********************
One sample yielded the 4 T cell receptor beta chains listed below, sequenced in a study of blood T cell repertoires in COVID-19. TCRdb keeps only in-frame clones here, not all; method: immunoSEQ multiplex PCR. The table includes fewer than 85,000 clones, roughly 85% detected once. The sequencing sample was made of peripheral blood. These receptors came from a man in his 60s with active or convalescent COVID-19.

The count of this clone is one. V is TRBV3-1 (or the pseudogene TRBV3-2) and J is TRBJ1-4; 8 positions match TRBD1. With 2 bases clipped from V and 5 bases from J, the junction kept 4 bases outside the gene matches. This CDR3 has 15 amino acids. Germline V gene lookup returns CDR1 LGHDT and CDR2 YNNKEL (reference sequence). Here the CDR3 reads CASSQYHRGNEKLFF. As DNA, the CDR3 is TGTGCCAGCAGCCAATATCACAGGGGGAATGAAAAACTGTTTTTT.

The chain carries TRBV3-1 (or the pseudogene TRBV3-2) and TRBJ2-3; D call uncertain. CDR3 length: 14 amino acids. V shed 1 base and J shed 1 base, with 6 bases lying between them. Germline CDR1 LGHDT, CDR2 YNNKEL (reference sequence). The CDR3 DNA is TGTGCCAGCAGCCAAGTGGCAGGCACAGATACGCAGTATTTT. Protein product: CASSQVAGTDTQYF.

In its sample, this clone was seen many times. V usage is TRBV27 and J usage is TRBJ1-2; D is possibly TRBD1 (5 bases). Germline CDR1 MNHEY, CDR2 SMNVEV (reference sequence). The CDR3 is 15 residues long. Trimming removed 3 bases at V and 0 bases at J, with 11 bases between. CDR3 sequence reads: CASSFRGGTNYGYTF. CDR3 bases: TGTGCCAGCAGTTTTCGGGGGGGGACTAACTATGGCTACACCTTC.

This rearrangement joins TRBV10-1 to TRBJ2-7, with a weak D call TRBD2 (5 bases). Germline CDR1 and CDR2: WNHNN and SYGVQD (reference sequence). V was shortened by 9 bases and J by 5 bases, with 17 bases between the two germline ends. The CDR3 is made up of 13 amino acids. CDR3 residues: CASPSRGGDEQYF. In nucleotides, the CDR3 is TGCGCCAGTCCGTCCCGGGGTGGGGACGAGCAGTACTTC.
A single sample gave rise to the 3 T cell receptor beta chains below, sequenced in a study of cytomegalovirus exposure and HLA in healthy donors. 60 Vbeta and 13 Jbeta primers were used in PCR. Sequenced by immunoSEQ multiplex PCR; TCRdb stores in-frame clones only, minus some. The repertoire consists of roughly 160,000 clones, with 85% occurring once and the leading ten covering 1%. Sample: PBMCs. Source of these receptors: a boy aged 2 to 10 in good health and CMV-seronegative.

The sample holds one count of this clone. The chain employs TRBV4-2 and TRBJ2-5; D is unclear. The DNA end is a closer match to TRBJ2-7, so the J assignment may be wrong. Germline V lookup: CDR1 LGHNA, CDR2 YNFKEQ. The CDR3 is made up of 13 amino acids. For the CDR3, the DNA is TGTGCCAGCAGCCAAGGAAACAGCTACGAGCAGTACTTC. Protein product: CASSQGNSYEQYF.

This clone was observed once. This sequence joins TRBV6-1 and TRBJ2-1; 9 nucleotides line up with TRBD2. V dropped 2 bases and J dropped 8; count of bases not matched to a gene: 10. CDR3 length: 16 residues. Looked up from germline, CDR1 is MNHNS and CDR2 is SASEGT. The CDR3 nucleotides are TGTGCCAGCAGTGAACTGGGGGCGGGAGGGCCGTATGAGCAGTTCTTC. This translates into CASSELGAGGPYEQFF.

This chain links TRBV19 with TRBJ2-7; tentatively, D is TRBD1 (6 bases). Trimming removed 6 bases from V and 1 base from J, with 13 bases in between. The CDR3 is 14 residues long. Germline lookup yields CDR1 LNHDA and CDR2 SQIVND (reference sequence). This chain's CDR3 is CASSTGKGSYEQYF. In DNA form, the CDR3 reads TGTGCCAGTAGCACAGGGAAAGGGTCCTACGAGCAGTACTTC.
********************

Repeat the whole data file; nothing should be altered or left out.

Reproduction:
One sample yielded the 4 T cell receptor beta chains listed below, sequenced in a study of blood T cell repertoires in COVID-19. TCRdb keeps only in-frame clones here, not all; method: immunoSEQ multiplex PCR. The table includes fewer than 85,000 clones, roughly 85% detected once. The sequencing sample was made of peripheral blood. These receptors came from a man in his 60s with active or convalescent COVID-19.

The count of this clone is one. V is TRBV3-1 (or the pseudogene TRBV3-2) and J is TRBJ1-4; 8 positions match TRBD1. With 2 bases clipped from V and 5 bases from J, the junction kept 4 bases outside the gene matches. This CDR3 has 15 amino acids. Germline V gene lookup returns CDR1 LGHDT and CDR2 YNNKEL (reference sequence). Here the CDR3 reads CASSQYHRGNEKLFF. As DNA, the CDR3 is TGTGCCAGCAGCCAATATCACAGGGGGAATGAAAAACTGTTTTTT.

The chain carries TRBV3-1 (or the pseudogene TRBV3-2) and TRBJ2-3; D call uncertain. CDR3 length: 14 amino acids. V shed 1 base and J shed 1 base, with 6 bases lying between them. Germline CDR1 LGHDT, CDR2 YNNKEL (reference sequence). The CDR3 DNA is TGTGCCAGCAGCCAAGTGGCAGGCACAGATACGCAGTATTTT. Protein product: CASSQVAGTDTQYF.

In its sample, this clone was seen many times. V usage is TRBV27 and J usage is TRBJ1-2; D is possibly TRBD1 (5 bases). Germline CDR1 MNHEY, CDR2 SMNVEV (reference sequence). The CDR3 is 15 residues long. Trimming removed 3 bases at V and 0 bases at J, with 11 bases between. CDR3 sequence reads: CASSFRGGTNYGYTF. CDR3 bases: TGTGCCAGCAGTTTTCGGGGGGGGACTAACTATGGCTACACCTTC.

This rearrangement joins TRBV10-1 to TRBJ2-7, with a weak D call TRBD2 (5 bases). Germline CDR1 and CDR2: WNHNN and SYGVQD (reference sequence). V was shortened by 9 bases and J by 5 bases, with 17 bases between the two germline ends. The CDR3 is made up of 13 amino acids. CDR3 residues: CASPSRGGDEQYF. In nucleotides, the CDR3 is TGCGCCAGTCCGTCCCGGGGTGGGGACGAGCAGTACTTC.
A single sample gave rise to the 3 T cell receptor beta chains below, sequenced in a study of cytomegalovirus exposure and HLA in healthy donors. 60 Vbeta and 13 Jbeta primers were used in PCR. Sequenced by immunoSEQ multiplex PCR; TCRdb stores in-frame clones only, minus some. The repertoire consists of roughly 160,000 clones, with 85% occurring once and the leading ten covering 1%. Sample: PBMCs. Source of these receptors: a boy aged 2 to 10 in good health and CMV-seronegative.

The sample holds one count of this clone. The chain employs TRBV4-2 and TRBJ2-5; D is unclear. The DNA end is a closer match to TRBJ2-7, so the J assignment may be wrong. Germline V lookup: CDR1 LGHNA, CDR2 YNFKEQ. The CDR3 is made up of 13 amino acids. For the CDR3, the DNA is TGTGCCAGCAGCCAAGGAAACAGCTACGAGCAGTACTTC. Protein product: CASSQGNSYEQYF.

This clone was observed once. This sequence joins TRBV6-1 and TRBJ2-1; 9 nucleotides line up with TRBD2. V dropped 2 bases and J dropped 8; count of bases not matched to a gene: 10. CDR3 length: 16 residues. Looked up from germline, CDR1 is MNHNS and CDR2 is SASEGT. The CDR3 nucleotides are TGTGCCAGCAGTGAACTGGGGGCGGGAGGGCCGTATGAGCAGTTCTTC. This translates into CASSELGAGGPYEQFF.

This chain links TRBV19 with TRBJ2-7; tentatively, D is TRBD1 (6 bases). Trimming removed 6 bases from V and 1 base from J, with 13 bases in between. The CDR3 is 14 residues long. Germline lookup yields CDR1 LNHDA and CDR2 SQIVND (reference sequence). This chain's CDR3 is CASSTGKGSYEQYF. In DNA form, the CDR3 reads TGTGCCAGTAGCACAGGGAAAGGGTCCTACGAGCAGTACTTC.